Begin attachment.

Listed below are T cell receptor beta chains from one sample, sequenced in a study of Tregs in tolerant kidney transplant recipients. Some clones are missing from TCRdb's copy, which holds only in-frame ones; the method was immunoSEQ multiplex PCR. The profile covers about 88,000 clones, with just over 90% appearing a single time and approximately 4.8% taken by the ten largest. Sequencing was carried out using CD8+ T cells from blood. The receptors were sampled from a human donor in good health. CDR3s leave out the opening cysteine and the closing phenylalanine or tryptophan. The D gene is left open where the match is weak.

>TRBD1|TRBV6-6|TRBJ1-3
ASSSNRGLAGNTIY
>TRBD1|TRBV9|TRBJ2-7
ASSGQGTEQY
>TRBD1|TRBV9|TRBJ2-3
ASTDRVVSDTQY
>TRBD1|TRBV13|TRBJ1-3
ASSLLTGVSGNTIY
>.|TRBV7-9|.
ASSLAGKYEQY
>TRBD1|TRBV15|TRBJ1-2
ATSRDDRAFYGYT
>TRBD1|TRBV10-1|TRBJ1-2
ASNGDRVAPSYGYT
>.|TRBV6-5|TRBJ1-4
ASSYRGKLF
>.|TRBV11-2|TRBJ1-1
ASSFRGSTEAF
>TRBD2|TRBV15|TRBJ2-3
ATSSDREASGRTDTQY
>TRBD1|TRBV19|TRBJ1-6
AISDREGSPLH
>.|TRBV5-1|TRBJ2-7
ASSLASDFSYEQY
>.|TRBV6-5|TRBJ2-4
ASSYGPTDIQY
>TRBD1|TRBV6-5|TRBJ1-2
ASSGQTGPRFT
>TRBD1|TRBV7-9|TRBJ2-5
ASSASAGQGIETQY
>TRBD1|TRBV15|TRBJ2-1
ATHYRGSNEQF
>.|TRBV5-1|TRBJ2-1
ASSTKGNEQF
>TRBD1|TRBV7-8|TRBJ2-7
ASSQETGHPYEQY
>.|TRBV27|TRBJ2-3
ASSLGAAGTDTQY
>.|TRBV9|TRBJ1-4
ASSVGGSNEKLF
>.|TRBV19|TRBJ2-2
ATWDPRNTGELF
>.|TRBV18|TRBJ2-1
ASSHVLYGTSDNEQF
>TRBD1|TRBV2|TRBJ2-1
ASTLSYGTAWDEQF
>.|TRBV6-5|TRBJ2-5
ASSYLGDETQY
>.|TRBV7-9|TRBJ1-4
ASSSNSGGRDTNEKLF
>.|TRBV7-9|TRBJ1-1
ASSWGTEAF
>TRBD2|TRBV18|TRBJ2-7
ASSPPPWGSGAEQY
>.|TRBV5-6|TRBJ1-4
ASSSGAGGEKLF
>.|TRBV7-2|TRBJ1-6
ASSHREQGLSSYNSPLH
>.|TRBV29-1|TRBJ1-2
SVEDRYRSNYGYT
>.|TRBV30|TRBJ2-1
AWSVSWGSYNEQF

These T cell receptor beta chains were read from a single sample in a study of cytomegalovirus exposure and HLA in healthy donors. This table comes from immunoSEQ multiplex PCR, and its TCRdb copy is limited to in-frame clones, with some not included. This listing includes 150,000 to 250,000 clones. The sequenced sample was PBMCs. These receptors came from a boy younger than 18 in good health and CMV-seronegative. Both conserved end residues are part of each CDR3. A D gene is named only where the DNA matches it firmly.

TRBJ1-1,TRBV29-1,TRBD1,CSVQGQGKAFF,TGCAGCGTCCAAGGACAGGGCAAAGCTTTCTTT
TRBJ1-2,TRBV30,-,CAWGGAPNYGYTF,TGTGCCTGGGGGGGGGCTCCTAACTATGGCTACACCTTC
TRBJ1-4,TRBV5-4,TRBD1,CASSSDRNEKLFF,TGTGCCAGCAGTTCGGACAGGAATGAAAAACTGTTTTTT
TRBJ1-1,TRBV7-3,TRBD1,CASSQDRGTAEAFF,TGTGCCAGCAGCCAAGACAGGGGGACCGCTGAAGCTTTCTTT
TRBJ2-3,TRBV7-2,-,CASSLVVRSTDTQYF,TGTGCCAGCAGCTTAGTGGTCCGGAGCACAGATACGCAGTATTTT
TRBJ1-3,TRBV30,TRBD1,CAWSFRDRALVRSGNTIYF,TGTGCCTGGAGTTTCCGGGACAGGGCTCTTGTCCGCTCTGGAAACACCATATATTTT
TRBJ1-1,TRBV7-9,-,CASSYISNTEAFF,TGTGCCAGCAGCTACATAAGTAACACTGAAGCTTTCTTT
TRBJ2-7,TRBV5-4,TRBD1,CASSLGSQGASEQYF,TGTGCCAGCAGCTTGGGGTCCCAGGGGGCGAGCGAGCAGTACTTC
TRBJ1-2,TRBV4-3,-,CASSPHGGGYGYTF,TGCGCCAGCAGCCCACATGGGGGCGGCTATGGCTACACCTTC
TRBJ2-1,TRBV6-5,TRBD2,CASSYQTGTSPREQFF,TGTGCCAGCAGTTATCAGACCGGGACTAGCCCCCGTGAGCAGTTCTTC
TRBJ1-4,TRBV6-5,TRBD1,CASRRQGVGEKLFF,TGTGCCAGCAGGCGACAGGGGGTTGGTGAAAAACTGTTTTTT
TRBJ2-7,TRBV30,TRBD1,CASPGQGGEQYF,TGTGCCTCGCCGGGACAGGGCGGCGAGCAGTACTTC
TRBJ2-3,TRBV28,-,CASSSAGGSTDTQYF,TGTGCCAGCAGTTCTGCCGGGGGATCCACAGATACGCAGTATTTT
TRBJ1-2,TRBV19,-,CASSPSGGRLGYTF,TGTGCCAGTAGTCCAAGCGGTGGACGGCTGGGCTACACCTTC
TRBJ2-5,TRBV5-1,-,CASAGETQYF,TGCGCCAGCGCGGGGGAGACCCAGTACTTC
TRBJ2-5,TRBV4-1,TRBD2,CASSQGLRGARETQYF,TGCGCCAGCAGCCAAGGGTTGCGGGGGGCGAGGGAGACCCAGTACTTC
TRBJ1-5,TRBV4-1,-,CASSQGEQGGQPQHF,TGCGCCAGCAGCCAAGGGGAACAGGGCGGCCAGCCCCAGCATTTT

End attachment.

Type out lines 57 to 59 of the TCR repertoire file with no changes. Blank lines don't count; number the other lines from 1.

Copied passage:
ASSSGAGGEKLF
>.|TRBV7-2|TRBJ1-6
ASSHREQGLSSYNSPLH